If a red widow spider bites your dog, this is probably an emergency. A relative of the black widow, the red widow has the same body shape but different coloration. The upper body is orange-red, and the lower abdomen is black with bright red markings that can be hourglass, triangular, or other shapes.


It is found only in the palmetto scrubland and sand dune habitats of central and south Florida. Its bite injects less toxins compared to the black widow, but enough that it could still be dangerous to a dog, especially a small dog. Symptoms and treatment are similar to those for the black widow’s bite.

Brown Widow

If a brown widow spider bites your dog, this could be an emergency. The brown widow has a brown body, long legs, and orange or red markings on its abdomen. It’s smaller than the black widow.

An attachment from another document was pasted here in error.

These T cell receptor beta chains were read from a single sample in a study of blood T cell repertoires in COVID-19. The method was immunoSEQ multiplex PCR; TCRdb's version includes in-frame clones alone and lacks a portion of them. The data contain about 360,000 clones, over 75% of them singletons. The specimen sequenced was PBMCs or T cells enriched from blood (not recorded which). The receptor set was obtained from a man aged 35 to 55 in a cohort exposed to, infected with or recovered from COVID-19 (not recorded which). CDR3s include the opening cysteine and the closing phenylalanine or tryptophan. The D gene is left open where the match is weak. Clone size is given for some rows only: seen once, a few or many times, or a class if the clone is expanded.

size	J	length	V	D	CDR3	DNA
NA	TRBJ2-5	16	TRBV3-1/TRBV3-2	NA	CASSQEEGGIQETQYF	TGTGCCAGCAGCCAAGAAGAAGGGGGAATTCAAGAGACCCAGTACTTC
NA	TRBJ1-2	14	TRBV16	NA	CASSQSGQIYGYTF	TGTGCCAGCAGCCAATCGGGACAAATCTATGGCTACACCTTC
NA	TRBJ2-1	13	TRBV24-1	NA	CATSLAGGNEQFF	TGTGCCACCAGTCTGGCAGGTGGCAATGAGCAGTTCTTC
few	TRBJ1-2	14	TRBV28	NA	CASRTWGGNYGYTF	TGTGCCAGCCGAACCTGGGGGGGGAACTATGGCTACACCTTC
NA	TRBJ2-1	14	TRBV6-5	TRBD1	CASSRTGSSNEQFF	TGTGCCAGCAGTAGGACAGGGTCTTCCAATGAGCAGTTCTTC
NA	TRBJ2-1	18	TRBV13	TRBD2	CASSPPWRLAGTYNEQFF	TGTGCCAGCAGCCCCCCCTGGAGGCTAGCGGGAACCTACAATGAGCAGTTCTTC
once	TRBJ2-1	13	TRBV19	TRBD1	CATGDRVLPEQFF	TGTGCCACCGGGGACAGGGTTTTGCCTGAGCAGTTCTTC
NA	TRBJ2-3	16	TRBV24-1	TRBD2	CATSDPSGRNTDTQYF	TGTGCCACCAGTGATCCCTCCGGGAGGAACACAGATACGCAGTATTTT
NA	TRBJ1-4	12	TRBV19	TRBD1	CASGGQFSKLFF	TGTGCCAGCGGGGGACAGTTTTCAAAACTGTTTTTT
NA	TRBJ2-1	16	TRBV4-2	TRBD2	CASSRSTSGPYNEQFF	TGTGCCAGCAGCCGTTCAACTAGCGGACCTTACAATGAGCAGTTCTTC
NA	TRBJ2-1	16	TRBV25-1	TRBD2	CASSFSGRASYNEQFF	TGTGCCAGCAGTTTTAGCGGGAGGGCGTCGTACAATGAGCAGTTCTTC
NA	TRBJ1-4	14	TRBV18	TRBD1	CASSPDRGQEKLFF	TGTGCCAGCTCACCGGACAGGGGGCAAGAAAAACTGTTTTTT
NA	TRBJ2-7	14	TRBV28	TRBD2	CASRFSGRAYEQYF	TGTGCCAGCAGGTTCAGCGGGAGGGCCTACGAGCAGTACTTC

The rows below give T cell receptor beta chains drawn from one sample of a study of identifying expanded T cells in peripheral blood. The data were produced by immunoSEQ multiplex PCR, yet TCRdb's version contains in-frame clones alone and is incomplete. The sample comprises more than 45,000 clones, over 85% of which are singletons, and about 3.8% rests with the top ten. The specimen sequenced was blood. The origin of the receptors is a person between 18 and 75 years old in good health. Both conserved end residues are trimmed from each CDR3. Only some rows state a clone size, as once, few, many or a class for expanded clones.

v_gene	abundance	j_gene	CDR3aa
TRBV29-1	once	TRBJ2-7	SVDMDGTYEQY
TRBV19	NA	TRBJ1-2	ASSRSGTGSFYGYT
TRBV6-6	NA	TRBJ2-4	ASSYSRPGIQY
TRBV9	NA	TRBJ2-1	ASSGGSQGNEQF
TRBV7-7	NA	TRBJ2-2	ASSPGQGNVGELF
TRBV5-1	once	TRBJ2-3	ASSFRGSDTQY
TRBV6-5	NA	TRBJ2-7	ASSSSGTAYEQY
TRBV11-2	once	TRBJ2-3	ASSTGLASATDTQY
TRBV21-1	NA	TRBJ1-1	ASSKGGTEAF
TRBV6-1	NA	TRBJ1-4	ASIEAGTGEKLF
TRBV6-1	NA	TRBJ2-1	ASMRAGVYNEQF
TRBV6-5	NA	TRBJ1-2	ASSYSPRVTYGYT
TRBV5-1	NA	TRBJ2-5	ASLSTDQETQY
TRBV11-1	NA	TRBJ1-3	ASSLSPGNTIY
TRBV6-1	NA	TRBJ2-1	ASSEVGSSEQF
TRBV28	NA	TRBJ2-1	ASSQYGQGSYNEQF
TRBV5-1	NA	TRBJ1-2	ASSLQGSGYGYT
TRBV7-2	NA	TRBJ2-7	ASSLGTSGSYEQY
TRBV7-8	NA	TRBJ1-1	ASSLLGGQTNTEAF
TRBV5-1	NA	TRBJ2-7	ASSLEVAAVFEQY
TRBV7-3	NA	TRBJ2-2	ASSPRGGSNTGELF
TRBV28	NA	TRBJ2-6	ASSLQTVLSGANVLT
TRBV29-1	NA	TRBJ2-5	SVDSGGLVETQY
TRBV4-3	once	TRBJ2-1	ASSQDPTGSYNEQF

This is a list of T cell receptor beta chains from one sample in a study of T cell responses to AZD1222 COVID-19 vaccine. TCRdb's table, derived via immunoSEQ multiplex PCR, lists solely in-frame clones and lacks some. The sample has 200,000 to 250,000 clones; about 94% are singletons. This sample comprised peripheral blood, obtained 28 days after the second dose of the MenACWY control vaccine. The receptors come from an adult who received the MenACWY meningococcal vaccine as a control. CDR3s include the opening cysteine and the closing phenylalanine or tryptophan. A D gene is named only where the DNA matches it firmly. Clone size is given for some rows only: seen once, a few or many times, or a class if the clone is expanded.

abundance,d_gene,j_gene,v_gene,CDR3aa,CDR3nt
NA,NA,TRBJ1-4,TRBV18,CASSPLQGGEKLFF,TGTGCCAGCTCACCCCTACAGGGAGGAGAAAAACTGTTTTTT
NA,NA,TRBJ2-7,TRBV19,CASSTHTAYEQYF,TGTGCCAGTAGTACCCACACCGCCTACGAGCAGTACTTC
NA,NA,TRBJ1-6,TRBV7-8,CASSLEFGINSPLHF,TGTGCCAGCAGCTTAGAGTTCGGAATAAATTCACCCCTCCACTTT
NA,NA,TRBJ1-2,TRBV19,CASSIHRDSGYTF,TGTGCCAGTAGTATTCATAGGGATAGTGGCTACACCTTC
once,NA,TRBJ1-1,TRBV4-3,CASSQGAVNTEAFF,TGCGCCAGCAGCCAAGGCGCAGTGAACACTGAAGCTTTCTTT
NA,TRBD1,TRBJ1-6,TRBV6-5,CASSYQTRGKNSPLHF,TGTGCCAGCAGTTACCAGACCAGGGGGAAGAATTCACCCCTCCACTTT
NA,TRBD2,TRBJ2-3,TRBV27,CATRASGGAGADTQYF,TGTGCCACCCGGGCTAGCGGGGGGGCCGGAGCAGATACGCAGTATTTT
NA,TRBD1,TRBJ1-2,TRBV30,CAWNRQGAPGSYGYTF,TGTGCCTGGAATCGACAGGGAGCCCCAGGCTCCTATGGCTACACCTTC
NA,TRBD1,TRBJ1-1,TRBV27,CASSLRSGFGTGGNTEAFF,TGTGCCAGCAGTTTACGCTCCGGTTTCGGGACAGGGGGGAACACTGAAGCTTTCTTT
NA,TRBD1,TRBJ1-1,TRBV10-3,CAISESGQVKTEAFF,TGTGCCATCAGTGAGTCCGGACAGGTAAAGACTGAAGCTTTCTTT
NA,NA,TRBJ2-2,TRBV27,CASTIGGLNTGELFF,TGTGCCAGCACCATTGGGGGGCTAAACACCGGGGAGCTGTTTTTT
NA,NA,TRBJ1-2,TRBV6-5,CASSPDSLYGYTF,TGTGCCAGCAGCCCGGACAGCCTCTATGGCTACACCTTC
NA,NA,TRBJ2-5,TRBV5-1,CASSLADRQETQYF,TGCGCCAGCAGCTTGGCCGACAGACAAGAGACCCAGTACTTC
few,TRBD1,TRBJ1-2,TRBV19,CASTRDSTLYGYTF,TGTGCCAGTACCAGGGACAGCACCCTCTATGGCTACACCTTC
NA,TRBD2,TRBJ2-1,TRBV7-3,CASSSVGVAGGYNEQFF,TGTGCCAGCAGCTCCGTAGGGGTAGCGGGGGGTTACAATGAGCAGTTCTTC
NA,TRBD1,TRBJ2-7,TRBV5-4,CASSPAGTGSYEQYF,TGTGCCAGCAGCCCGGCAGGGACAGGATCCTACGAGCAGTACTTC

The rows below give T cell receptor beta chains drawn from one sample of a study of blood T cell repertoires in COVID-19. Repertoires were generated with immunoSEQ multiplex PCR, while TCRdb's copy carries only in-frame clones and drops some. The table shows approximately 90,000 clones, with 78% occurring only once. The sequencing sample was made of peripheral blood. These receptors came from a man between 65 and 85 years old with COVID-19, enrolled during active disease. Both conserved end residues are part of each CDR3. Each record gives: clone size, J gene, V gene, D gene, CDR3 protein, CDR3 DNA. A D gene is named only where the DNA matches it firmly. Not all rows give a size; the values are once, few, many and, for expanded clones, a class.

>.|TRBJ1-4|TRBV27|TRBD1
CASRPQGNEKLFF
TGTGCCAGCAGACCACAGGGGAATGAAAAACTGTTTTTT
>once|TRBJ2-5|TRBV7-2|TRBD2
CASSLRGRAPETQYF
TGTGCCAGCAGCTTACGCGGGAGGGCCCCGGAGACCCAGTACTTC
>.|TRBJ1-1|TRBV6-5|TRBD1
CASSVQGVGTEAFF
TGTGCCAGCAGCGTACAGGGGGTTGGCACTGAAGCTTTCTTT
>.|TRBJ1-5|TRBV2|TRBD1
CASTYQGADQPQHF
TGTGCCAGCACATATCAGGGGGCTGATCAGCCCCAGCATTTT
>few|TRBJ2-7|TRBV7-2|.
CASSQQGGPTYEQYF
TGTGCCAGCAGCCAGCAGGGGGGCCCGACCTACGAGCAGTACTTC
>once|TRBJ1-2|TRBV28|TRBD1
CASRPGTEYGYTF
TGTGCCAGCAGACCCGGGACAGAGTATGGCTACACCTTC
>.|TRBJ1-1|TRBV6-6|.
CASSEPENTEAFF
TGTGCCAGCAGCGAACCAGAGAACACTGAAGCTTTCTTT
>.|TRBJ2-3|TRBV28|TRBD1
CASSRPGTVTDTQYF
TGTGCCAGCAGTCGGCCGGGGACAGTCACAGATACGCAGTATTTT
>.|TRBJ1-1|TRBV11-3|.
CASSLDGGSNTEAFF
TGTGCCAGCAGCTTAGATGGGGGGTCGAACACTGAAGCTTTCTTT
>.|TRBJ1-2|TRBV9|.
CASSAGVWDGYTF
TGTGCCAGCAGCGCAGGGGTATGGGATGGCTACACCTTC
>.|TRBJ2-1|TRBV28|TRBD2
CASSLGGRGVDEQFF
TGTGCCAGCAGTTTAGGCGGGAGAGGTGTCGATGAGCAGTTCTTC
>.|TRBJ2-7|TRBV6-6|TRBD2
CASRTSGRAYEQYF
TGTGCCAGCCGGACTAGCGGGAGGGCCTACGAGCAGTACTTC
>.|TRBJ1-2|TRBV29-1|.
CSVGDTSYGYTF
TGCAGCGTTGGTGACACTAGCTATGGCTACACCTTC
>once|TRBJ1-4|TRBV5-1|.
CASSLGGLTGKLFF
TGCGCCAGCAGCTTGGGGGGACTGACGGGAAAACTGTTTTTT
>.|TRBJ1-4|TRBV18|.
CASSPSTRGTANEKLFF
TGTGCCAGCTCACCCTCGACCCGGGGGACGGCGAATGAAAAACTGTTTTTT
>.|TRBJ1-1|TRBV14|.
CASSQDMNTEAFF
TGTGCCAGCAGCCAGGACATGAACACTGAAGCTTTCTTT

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The brown widow is found in Hawaii, Southern California, and in the Gulf states, and has been recently found in Georgia and South Carolina. Compared to black widows, brown widows choose habitats that are more exposed, such as recessed garbage can hand grips, beneath railings, in mailboxes, and similar areas.

Its venom can be as toxic or even more toxic than the black widow’s, but it injects far less. Most symptoms are confined to the bite area. However, especially in smaller dogs, brown widow venom could cause pain, vomiting, and muscle rigidity.

Preventing Spider Bites in Dogs